WGA's fi-core e-mail draws AMPTP reply
EmptyThe Alliance of Motion Picture & Television Producers is crying foul against the WGA over the guild's e-mail to members outing 28 writers who chose to go fi-core during the 100-day strike.
On Tuesday, the AMPTP filed two unfair labor practices charges — one against the WGA West and the other against the WGA East — with the National Labor Relations Board, claiming that the Friday missive from WGAW president Patric Verrone and WGAE president Michael Winship was meant to "restrain, coerce and retaliate against the 28 writers for exercising their rights" under federal law.
Using phrases from the WGA's e-mail, AMPTP alleges that the WGA blacklisted the writers, subjecting them to "scorn and opprobrium by openly publicizing their names and referring to them as 'strikebreakers' and the 'puny few.' "
"The WGA directed WGA members, including 'show runners' and others who have the power to hire, fire, discipline and adjust grievances, to boycott the blacklisted writers by holding them 'accountable' and by keeping them 'at arm's length,' " the charges claim.
The e-mail chastises the members who elected to leave the guild during the strike under the government's financial core status law.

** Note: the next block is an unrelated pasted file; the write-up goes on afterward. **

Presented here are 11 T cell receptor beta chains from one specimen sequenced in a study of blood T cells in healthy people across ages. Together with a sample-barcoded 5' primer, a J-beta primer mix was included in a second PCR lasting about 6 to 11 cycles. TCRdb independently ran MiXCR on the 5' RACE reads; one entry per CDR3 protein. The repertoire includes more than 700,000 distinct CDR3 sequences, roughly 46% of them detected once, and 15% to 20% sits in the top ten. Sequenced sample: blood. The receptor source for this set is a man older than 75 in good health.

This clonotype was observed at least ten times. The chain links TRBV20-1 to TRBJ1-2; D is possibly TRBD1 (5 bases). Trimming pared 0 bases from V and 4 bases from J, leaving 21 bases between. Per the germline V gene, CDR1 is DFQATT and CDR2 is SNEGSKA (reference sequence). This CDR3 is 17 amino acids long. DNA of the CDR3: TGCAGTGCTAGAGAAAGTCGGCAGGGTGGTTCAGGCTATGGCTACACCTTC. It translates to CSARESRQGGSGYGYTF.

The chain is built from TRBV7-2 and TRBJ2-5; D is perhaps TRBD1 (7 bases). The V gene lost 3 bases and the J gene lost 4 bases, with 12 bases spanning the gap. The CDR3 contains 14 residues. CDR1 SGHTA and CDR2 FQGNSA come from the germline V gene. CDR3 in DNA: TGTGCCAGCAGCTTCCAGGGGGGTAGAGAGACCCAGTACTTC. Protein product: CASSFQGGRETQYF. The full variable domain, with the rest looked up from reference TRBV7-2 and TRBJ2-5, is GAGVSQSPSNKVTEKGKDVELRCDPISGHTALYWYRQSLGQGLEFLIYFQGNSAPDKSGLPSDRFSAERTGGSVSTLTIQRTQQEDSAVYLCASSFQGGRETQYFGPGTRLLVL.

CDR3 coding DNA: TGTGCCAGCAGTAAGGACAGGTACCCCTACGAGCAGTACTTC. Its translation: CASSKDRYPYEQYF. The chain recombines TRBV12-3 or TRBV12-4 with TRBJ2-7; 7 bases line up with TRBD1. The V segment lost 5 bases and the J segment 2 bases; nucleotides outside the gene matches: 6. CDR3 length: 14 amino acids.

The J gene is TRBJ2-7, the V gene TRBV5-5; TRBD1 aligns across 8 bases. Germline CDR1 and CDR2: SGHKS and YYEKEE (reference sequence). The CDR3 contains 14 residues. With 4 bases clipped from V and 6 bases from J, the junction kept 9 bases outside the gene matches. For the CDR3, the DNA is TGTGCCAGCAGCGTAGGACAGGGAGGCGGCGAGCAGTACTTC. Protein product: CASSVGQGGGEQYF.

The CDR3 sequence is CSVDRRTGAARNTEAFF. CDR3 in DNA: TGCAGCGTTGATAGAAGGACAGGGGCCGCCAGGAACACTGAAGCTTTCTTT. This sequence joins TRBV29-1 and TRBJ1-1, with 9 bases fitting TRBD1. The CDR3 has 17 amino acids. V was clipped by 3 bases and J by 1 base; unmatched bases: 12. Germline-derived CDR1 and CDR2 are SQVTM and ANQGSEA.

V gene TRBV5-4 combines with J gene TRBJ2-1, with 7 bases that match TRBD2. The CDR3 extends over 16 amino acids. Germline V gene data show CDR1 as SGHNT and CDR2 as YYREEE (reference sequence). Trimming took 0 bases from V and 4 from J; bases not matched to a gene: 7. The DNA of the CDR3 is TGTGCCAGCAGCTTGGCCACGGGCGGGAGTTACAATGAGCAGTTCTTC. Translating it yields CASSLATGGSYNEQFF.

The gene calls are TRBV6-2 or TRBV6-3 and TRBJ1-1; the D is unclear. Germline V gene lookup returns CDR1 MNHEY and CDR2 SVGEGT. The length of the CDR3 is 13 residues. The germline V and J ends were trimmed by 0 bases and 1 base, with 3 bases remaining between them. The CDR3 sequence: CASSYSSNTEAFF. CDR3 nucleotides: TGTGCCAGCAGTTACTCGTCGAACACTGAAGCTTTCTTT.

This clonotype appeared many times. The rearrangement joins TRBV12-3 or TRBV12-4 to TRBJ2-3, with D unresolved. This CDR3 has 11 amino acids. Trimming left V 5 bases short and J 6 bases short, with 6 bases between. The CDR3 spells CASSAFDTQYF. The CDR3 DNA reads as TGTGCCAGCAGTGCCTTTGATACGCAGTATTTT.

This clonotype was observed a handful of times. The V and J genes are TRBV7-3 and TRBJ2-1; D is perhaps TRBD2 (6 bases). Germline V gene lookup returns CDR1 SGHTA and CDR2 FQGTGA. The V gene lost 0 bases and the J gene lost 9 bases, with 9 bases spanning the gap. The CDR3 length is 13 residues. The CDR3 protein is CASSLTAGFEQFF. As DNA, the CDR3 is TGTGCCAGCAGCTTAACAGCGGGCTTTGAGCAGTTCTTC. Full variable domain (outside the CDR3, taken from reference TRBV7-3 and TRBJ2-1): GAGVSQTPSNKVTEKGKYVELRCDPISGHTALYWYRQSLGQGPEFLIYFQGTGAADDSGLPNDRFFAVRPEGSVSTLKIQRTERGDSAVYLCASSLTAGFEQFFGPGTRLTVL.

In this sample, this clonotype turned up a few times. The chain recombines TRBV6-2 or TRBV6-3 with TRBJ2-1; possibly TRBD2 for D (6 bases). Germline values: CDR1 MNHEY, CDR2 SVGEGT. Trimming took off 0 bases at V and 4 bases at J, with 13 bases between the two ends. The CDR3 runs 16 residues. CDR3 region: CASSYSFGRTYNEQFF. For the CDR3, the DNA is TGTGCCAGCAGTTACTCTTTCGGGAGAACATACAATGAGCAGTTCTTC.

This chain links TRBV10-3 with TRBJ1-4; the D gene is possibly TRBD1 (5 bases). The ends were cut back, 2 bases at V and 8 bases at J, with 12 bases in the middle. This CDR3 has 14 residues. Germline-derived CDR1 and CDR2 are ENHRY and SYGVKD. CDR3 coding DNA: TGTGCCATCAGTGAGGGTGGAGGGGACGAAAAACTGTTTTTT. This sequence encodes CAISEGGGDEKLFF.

The 28 writers, the majority of whom write for daytime soaps, elected to file fi-core, allowing them to cross the picket lines and return to work. Writers who chose fi-core still paid union dues and are part of the guild's collective bargaining. The WGA can't fine them for opting out but can bar them from ever holding office or voting in guild elections.
The WGA letter sharply criticized the decision by those writers, stating they "must be held at arm's length by the rest of us and judged accountable for what they are — strikebreakers whose actions placed everything for which we fought so hard at risk."
The AMPTP believes that crosses the line.
"By publicly naming names and encouraging people who have the power to hire writers to keep them 'at arm's length' and saying they must be 'judged accountable,' it is clear the WGA leadership is seeking to deny employment to these writers in the future," the AMPTP said. "That is a direct violation of federal labor law, and as the employers of those writers we have a responsibility to defend them and the rule of law in this case."
The WGAW said the charges are "legally baseless and represent an intrusion by the studios into an internal union matter."
Choosing fi-core "is not a private act, because it directly affects the livelihood of all guild members, especially during a strike," the WGAW added. "Accordingly, the guild leadership believes that it was appropriate to inform all members of the actions of these former members."
The WGAW also said the writers' actions were "ethically wrong" because federal law allows them to reap the benefits of the new union contract, even though they resigned. The guild also denied that it has encouraged anyone to not hire the writers.
After the initial filing, the NLRB will investigate the charges with both sides and determine whether there is a case. If the board decides a formal hearing is needed, then a complaint is filed by the NLRB and heard before an administrative court judge.